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Sleep Apnea Facts

  • Sleep apnea affects up to 18 million Americans
  • The condition was first described in 1965
  • “Apnea” comes from a Greek word meaning “want of breath.”
  • People with sleep apnea can stop breathing as many as 30 times or more each night.
  • Often a spouse or other family member is the first to notice signs of sleep apnea in someone with the condition.
  • Officials estimate 10 million Americans have the condition but have not been diagnosed.
  • The condition affects about 4 percent of middle-aged men and 2 percent of middle-aged women.
  • Men in general suffer from sleep apnea more often than women.
  • Children can also have sleep apnea.
  • Sleep apnea in children has been linked to attention deficit/hyperactivity disorder, or ADHD.
  • Some studies suggest sleep apnea runs in families.
  • Studies have linked sleep apnea to high blood pressure, heart attack, and stroke.
  • Up to 50 percent of people with sleep apnea also suffer from high blood pressure.
  • People with sleep apnea are three times more likely to be involved in motor vehicle accidents.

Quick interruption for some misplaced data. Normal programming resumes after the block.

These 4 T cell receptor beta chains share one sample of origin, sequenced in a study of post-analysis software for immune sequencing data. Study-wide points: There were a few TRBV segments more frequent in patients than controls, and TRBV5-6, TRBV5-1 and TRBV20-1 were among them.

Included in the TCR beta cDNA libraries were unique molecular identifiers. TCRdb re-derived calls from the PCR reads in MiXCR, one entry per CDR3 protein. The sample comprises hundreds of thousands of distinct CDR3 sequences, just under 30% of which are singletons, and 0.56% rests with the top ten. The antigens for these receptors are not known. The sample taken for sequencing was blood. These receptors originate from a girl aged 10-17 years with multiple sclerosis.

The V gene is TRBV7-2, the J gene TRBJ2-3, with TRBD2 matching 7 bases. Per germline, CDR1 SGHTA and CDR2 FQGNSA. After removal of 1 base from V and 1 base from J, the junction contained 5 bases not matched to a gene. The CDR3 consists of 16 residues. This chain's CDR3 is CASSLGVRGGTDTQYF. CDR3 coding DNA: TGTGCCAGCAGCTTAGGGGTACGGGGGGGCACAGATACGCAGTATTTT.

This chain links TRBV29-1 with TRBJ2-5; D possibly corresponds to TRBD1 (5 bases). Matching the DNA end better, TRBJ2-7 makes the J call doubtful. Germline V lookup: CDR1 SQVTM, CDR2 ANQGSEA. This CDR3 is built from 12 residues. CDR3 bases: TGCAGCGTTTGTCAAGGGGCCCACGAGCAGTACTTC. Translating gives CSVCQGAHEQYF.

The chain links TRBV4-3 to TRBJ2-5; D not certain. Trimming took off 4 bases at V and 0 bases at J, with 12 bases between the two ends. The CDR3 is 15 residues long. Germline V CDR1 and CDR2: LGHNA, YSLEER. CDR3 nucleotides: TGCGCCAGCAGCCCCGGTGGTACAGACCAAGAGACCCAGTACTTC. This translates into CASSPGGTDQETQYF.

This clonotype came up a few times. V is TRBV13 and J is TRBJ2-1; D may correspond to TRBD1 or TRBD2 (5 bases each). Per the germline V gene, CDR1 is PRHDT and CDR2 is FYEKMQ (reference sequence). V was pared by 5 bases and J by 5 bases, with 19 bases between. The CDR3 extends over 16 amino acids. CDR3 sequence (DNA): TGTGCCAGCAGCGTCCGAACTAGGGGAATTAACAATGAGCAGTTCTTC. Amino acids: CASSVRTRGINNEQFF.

• People with sleep apnea sometimes fall asleep unexpectedly during the day, such as while talking on the phone or driving.
  • Risk factors for sleep apnea include being overweight and having a large neck.
  • Losing even 10 percent of body weight can help reduce the number of times a person with sleep apnea stops breathing during sleep.
  • African-Americans, Pacific Islanders, and Mexican-Americans may be at increased risk for sleep apnea.
  • Smoking and alcohol use increase the risk of sleep apnea.
  • Continuous positive airway pressure, or CPAP, is the most common, noninvasive treatment for moderate to severe sleep apnea.

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© 2014 American Association for Respiratory Care